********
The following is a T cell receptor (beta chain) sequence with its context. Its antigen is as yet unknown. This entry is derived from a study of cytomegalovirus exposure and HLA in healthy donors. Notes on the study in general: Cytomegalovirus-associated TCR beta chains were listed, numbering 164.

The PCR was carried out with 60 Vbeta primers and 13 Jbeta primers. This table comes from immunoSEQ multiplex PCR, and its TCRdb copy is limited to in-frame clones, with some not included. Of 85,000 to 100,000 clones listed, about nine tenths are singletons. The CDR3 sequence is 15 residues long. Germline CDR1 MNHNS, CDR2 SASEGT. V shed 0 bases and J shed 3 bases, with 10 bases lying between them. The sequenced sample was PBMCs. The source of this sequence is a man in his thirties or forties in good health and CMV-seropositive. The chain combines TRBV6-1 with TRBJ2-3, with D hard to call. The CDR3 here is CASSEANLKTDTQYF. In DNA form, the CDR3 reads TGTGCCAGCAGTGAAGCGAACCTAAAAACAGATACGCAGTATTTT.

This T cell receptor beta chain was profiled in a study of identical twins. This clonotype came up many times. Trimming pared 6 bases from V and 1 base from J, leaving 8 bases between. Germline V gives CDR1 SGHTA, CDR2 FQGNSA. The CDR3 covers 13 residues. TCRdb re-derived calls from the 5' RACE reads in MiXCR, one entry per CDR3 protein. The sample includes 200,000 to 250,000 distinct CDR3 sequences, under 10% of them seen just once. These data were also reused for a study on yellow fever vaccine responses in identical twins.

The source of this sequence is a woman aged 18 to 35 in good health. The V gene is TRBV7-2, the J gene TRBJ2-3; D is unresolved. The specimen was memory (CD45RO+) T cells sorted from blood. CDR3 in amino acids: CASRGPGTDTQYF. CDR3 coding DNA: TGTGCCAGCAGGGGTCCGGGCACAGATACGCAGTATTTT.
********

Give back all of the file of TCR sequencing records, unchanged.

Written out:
The following is a T cell receptor (beta chain) sequence with its context. Its antigen is as yet unknown. This entry is derived from a study of cytomegalovirus exposure and HLA in healthy donors. Notes on the study in general: Cytomegalovirus-associated TCR beta chains were listed, numbering 164.

The PCR was carried out with 60 Vbeta primers and 13 Jbeta primers. This table comes from immunoSEQ multiplex PCR, and its TCRdb copy is limited to in-frame clones, with some not included. Of 85,000 to 100,000 clones listed, about nine tenths are singletons. The CDR3 sequence is 15 residues long. Germline CDR1 MNHNS, CDR2 SASEGT. V shed 0 bases and J shed 3 bases, with 10 bases lying between them. The sequenced sample was PBMCs. The source of this sequence is a man in his thirties or forties in good health and CMV-seropositive. The chain combines TRBV6-1 with TRBJ2-3, with D hard to call. The CDR3 here is CASSEANLKTDTQYF. In DNA form, the CDR3 reads TGTGCCAGCAGTGAAGCGAACCTAAAAACAGATACGCAGTATTTT.

This T cell receptor beta chain was profiled in a study of identical twins. This clonotype came up many times. Trimming pared 6 bases from V and 1 base from J, leaving 8 bases between. Germline V gives CDR1 SGHTA, CDR2 FQGNSA. The CDR3 covers 13 residues. TCRdb re-derived calls from the 5' RACE reads in MiXCR, one entry per CDR3 protein. The sample includes 200,000 to 250,000 distinct CDR3 sequences, under 10% of them seen just once. These data were also reused for a study on yellow fever vaccine responses in identical twins.

The source of this sequence is a woman aged 18 to 35 in good health. The V gene is TRBV7-2, the J gene TRBJ2-3; D is unresolved. The specimen was memory (CD45RO+) T cells sorted from blood. CDR3 in amino acids: CASRGPGTDTQYF. CDR3 coding DNA: TGTGCCAGCAGGGGTCCGGGCACAGATACGCAGTATTTT.